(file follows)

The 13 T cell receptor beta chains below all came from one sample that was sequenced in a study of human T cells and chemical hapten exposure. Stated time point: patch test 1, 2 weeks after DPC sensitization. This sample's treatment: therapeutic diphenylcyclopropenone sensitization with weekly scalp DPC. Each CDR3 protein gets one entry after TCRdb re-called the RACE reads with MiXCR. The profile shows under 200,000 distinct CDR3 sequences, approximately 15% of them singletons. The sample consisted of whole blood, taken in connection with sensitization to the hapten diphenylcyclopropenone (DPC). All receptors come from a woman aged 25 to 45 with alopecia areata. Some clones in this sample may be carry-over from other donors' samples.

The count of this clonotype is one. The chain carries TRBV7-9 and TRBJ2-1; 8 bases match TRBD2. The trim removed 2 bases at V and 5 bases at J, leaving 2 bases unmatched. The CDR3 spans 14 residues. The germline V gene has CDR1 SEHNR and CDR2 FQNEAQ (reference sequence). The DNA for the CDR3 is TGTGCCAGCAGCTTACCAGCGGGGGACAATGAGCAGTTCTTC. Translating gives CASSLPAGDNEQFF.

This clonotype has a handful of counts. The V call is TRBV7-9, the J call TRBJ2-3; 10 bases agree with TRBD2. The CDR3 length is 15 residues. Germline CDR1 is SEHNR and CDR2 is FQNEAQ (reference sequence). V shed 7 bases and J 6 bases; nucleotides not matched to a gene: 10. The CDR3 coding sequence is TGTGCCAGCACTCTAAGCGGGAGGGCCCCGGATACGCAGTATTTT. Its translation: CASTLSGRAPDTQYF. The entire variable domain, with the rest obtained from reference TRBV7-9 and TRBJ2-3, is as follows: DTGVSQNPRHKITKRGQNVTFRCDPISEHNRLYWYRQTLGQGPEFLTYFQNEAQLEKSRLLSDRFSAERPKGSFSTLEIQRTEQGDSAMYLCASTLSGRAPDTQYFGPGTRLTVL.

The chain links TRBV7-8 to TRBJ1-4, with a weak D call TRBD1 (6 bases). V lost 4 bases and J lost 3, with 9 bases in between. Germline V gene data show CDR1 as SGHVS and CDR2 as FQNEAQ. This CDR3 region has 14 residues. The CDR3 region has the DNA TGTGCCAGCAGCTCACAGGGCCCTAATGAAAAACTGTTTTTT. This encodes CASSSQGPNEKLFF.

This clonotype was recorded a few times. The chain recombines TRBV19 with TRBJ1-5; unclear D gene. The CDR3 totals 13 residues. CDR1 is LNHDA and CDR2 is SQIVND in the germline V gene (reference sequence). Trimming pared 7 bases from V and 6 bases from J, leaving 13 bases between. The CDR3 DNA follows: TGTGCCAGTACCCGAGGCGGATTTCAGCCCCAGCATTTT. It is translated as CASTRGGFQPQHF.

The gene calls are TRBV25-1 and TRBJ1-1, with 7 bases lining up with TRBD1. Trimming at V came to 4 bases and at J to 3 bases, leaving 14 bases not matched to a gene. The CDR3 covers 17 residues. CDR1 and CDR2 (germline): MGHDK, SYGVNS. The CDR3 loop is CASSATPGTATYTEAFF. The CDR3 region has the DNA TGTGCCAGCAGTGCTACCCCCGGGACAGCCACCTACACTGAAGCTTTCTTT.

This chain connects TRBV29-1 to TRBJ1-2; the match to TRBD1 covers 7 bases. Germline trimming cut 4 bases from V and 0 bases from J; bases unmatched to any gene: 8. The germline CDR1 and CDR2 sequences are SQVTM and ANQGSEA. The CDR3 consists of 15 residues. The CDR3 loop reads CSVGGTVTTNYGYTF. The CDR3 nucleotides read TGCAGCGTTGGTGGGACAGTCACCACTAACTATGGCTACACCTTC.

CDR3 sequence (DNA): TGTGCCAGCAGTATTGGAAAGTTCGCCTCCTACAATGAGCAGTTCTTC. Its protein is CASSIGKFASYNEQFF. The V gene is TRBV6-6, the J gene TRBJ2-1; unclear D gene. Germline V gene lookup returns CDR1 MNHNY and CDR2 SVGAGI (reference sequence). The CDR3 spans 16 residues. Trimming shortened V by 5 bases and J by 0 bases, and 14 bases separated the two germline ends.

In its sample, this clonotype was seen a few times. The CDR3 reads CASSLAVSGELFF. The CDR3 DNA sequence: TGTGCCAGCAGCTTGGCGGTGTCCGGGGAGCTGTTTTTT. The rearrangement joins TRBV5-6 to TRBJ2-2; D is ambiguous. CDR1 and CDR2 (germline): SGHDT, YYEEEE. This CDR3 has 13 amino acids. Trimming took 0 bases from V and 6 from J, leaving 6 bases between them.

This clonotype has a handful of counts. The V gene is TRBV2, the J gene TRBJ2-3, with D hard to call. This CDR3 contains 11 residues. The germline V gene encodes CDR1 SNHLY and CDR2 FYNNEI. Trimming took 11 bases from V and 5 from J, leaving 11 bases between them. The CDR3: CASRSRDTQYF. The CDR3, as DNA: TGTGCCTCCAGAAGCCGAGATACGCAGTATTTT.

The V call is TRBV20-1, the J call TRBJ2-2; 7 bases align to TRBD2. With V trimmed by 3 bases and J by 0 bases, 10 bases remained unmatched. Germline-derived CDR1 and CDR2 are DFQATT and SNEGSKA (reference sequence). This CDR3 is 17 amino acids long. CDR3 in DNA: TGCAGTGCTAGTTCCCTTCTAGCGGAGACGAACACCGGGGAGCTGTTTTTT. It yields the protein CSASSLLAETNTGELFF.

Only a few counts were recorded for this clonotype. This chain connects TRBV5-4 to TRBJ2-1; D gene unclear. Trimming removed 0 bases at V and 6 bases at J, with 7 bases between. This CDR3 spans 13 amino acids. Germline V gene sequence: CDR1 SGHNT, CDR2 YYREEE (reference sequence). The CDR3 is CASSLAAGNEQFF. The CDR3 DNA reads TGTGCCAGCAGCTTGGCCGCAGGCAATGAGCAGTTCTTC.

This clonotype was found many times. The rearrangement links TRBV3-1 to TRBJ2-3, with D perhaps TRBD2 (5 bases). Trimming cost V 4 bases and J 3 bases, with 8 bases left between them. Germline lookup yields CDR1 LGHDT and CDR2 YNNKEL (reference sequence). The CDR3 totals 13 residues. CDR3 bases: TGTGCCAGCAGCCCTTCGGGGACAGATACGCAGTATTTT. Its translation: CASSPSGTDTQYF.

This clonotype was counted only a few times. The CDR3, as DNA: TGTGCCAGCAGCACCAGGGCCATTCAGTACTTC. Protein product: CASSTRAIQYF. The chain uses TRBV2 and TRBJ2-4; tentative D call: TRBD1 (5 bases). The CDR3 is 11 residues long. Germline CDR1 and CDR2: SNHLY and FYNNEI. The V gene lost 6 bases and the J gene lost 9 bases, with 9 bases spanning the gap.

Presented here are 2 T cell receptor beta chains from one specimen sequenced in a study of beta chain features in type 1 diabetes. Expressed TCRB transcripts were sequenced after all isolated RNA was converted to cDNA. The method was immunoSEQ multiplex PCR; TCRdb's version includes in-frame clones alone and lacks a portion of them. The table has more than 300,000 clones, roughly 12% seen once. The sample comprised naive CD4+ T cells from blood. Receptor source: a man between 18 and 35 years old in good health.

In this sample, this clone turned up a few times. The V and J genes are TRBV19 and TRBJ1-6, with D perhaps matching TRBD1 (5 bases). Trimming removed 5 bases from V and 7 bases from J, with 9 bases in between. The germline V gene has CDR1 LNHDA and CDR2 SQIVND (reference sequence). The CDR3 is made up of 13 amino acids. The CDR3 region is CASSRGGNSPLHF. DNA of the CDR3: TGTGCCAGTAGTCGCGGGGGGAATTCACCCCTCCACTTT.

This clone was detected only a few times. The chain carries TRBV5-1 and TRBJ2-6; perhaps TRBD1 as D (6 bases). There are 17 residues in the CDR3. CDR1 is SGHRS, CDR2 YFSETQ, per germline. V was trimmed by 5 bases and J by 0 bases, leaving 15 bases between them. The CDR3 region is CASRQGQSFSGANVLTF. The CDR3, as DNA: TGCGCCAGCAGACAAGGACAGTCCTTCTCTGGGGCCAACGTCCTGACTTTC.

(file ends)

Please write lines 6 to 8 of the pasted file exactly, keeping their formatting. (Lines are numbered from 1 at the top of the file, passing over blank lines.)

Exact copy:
The gene calls are TRBV25-1 and TRBJ1-1, with 7 bases lining up with TRBD1. Trimming at V came to 4 bases and at J to 3 bases, leaving 14 bases not matched to a gene. The CDR3 covers 17 residues. CDR1 and CDR2 (germline): MGHDK, SYGVNS. The CDR3 loop is CASSATPGTATYTEAFF. The CDR3 region has the DNA TGTGCCAGCAGTGCTACCCCCGGGACAGCCACCTACACTGAAGCTTTCTTT.

This chain connects TRBV29-1 to TRBJ1-2; the match to TRBD1 covers 7 bases. Germline trimming cut 4 bases from V and 0 bases from J; bases unmatched to any gene: 8. The germline CDR1 and CDR2 sequences are SQVTM and ANQGSEA. The CDR3 consists of 15 residues. The CDR3 loop reads CSVGGTVTTNYGYTF. The CDR3 nucleotides read TGCAGCGTTGGTGGGACAGTCACCACTAACTATGGCTACACCTTC.

CDR3 sequence (DNA): TGTGCCAGCAGTATTGGAAAGTTCGCCTCCTACAATGAGCAGTTCTTC. Its protein is CASSIGKFASYNEQFF. The V gene is TRBV6-6, the J gene TRBJ2-1; unclear D gene. Germline V gene lookup returns CDR1 MNHNY and CDR2 SVGAGI (reference sequence). The CDR3 spans 16 residues. Trimming shortened V by 5 bases and J by 0 bases, and 14 bases separated the two germline ends.